It's not just person-to-person violence that is articulated in rap-music imagery, but also mass destruction. In fact, imagining mass destruction has been a long-standing tradition in rap. The cover photo of Jeru the Damaga's 1994 release, The Sun Rises in the East, for example, has him crouched in the foreground with tightened fists and a determined face, and in the background the Twin Towers are on fire. (Seriously! In 1994!) And in 1998, Busta Rhymes released E.L.E. (Extinction Level Event): The Final World Front, the cover of which has all of lower Manhattan engulfed in flames.
It's not as though the intention of these albums is to destroy New York--rather, the imagery is the visual introduction to the world that these talented emcees are writing about. Even the worst of the candy-rappers predicate their vision on indiscriminate violence: I'm sorry to make everyone remember Kris Kross, but I must note here that the friendly-faced duo's 1993 album cover for Da Bomb pictured their figures superimposed on a nuclear bomb's mushroom cloud.
In rap journalism, to say a song is "post-apocalyptic" is to praise its vision. As loose-jawed as rap journalism can be, this is not without insight. Rap has always looked to the future in its music-making, as if its authors were writing science fiction. In rap's embryonic days, Grandmaster Flash turned the DJ's record turntables into the mobilizing "Wheels of Steel," and Herbie Hancock wrote the breakdancing anthem "Rocket." Soon rap became an unbridled investigation into violence: the violent impulse, the reality of daily violence, the violent imagination, etc. Conflate the two--futurism and unfettered violence--and boom! The end of the world is upon us. Or, at least, the end of America.
The apocalypse is not upon us as a result of hiphop. Mass destruction is not anticipated by these albums--instead, the music is evidence of life after these events. Rap is what has survived the apocalypse. Necessarily, the cities that these rappers have been living in have already been subjected to "extinction-level events." The New York that Method Man, for example, has always been rapping about in his jagged, gruff, shifty rhymes is very much like many people's current perception of the "changed" New York, after September 11.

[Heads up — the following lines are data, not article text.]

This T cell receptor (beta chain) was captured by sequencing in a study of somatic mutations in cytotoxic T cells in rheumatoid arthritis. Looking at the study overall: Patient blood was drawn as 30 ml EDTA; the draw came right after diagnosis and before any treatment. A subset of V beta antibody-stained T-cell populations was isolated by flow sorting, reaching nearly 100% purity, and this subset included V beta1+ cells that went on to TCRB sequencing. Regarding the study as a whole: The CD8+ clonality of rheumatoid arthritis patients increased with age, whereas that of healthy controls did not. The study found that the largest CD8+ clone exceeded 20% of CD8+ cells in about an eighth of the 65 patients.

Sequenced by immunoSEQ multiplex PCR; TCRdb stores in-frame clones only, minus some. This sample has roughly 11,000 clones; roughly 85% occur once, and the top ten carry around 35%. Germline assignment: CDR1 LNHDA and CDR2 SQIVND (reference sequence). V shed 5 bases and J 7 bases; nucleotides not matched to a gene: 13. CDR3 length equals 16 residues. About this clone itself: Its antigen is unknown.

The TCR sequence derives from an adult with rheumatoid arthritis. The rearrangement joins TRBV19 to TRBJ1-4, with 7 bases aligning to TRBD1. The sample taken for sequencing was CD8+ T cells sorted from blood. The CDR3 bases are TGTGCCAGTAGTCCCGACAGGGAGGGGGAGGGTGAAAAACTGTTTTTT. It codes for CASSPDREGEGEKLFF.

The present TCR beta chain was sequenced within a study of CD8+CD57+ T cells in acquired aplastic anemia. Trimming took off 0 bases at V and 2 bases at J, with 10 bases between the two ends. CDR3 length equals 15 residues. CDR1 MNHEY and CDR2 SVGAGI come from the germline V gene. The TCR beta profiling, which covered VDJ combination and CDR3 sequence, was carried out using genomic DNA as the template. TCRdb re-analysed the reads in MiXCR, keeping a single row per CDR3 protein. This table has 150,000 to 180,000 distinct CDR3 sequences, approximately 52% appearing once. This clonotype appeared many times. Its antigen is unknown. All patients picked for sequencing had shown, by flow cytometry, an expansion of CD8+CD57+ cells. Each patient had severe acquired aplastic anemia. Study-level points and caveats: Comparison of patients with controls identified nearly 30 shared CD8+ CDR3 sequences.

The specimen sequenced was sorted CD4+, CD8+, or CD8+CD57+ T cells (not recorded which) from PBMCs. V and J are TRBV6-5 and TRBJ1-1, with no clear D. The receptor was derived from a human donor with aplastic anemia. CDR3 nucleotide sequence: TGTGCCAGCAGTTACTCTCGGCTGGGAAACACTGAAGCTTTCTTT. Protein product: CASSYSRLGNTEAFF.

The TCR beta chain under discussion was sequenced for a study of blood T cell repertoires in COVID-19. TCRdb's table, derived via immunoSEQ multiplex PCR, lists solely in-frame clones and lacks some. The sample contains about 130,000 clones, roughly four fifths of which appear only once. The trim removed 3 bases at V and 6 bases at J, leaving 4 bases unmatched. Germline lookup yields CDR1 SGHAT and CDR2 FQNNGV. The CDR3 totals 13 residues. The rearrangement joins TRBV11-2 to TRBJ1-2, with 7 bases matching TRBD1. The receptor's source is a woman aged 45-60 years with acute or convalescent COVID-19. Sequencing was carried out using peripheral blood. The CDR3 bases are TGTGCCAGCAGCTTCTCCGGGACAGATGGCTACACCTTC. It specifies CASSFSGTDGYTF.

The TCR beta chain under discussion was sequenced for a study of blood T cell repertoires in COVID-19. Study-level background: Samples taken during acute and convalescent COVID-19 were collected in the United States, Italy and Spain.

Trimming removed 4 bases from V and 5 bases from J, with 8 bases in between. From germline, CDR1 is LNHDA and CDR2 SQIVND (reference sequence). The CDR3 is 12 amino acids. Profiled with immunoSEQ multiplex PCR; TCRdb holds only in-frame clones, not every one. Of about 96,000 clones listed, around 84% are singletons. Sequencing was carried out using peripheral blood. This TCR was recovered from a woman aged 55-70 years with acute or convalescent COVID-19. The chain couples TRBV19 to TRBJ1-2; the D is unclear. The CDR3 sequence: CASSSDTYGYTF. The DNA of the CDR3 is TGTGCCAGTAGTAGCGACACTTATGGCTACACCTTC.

When rap addresses ideology, it speaks to an entire post-apocalyptic culture. And the language systems that some of the best rappers employ are from the future, where certain features of American English (and its spellings, too) have become obsolete. Rap music's sounds are not organic either, but mechanical; not operated by humans, but by autonomous technology. Rap reincarnates the past with its loops--James Brown is in eternal recurrence--and makes people dance like robots.
And, most appropriately for the 2001 holiday season, rap remembers and eulogizes hugely disastrous events. Whether you are still wrapping your mind around the unbelievable terror of the 9/11 attacks, remembering those lost, living in fear, wanting to kill, or at least trying to understand how to live in a changed America, there are dozens of rap songs to soundtrack your efforts.